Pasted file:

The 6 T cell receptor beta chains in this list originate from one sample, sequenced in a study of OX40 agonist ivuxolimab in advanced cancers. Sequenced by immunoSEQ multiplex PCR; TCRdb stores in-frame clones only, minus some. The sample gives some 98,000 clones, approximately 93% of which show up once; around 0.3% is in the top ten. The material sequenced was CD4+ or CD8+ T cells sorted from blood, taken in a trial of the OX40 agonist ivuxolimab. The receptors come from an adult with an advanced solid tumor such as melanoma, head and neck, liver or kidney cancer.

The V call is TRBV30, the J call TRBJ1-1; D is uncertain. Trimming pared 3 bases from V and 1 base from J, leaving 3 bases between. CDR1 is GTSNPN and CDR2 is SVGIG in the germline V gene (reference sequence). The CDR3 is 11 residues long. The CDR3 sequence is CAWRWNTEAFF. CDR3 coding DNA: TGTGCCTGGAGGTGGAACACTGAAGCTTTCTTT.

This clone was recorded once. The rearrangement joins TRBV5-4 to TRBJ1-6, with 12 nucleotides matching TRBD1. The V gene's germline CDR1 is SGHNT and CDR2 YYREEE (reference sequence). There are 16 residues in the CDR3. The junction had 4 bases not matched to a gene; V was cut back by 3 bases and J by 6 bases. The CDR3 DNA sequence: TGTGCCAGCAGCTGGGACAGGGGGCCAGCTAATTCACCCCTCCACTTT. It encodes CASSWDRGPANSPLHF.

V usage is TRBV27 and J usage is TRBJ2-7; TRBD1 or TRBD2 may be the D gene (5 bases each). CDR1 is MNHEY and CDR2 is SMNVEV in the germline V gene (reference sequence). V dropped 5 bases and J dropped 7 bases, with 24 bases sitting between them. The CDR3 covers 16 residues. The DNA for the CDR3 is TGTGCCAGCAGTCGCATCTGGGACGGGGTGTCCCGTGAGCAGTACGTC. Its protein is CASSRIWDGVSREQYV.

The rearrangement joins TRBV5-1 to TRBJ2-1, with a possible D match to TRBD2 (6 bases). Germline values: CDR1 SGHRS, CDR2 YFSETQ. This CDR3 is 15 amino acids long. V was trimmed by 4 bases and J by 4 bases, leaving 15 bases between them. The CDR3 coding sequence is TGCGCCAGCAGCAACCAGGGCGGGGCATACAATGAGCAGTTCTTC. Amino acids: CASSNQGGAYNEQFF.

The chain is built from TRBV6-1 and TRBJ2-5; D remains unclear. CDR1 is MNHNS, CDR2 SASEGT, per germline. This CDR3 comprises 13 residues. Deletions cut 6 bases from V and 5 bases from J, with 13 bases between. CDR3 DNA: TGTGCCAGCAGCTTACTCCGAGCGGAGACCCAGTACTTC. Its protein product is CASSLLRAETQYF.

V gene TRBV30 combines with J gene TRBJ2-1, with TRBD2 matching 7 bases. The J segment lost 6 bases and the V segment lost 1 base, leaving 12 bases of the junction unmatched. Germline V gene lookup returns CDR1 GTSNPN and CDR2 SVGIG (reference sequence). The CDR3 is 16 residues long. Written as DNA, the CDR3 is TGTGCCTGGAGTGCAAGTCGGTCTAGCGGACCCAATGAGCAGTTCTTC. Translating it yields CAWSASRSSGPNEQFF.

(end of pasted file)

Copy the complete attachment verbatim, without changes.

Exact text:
The 6 T cell receptor beta chains in this list originate from one sample, sequenced in a study of OX40 agonist ivuxolimab in advanced cancers. Sequenced by immunoSEQ multiplex PCR; TCRdb stores in-frame clones only, minus some. The sample gives some 98,000 clones, approximately 93% of which show up once; around 0.3% is in the top ten. The material sequenced was CD4+ or CD8+ T cells sorted from blood, taken in a trial of the OX40 agonist ivuxolimab. The receptors come from an adult with an advanced solid tumor such as melanoma, head and neck, liver or kidney cancer.

The V call is TRBV30, the J call TRBJ1-1; D is uncertain. Trimming pared 3 bases from V and 1 base from J, leaving 3 bases between. CDR1 is GTSNPN and CDR2 is SVGIG in the germline V gene (reference sequence). The CDR3 is 11 residues long. The CDR3 sequence is CAWRWNTEAFF. CDR3 coding DNA: TGTGCCTGGAGGTGGAACACTGAAGCTTTCTTT.

This clone was recorded once. The rearrangement joins TRBV5-4 to TRBJ1-6, with 12 nucleotides matching TRBD1. The V gene's germline CDR1 is SGHNT and CDR2 YYREEE (reference sequence). There are 16 residues in the CDR3. The junction had 4 bases not matched to a gene; V was cut back by 3 bases and J by 6 bases. The CDR3 DNA sequence: TGTGCCAGCAGCTGGGACAGGGGGCCAGCTAATTCACCCCTCCACTTT. It encodes CASSWDRGPANSPLHF.

V usage is TRBV27 and J usage is TRBJ2-7; TRBD1 or TRBD2 may be the D gene (5 bases each). CDR1 is MNHEY and CDR2 is SMNVEV in the germline V gene (reference sequence). V dropped 5 bases and J dropped 7 bases, with 24 bases sitting between them. The CDR3 covers 16 residues. The DNA for the CDR3 is TGTGCCAGCAGTCGCATCTGGGACGGGGTGTCCCGTGAGCAGTACGTC. Its protein is CASSRIWDGVSREQYV.

The rearrangement joins TRBV5-1 to TRBJ2-1, with a possible D match to TRBD2 (6 bases). Germline values: CDR1 SGHRS, CDR2 YFSETQ. This CDR3 is 15 amino acids long. V was trimmed by 4 bases and J by 4 bases, leaving 15 bases between them. The CDR3 coding sequence is TGCGCCAGCAGCAACCAGGGCGGGGCATACAATGAGCAGTTCTTC. Amino acids: CASSNQGGAYNEQFF.

The chain is built from TRBV6-1 and TRBJ2-5; D remains unclear. CDR1 is MNHNS, CDR2 SASEGT, per germline. This CDR3 comprises 13 residues. Deletions cut 6 bases from V and 5 bases from J, with 13 bases between. CDR3 DNA: TGTGCCAGCAGCTTACTCCGAGCGGAGACCCAGTACTTC. Its protein product is CASSLLRAETQYF.

V gene TRBV30 combines with J gene TRBJ2-1, with TRBD2 matching 7 bases. The J segment lost 6 bases and the V segment lost 1 base, leaving 12 bases of the junction unmatched. Germline V gene lookup returns CDR1 GTSNPN and CDR2 SVGIG (reference sequence). The CDR3 is 16 residues long. Written as DNA, the CDR3 is TGTGCCTGGAGTGCAAGTCGGTCTAGCGGACCCAATGAGCAGTTCTTC. Translating it yields CAWSASRSSGPNEQFF.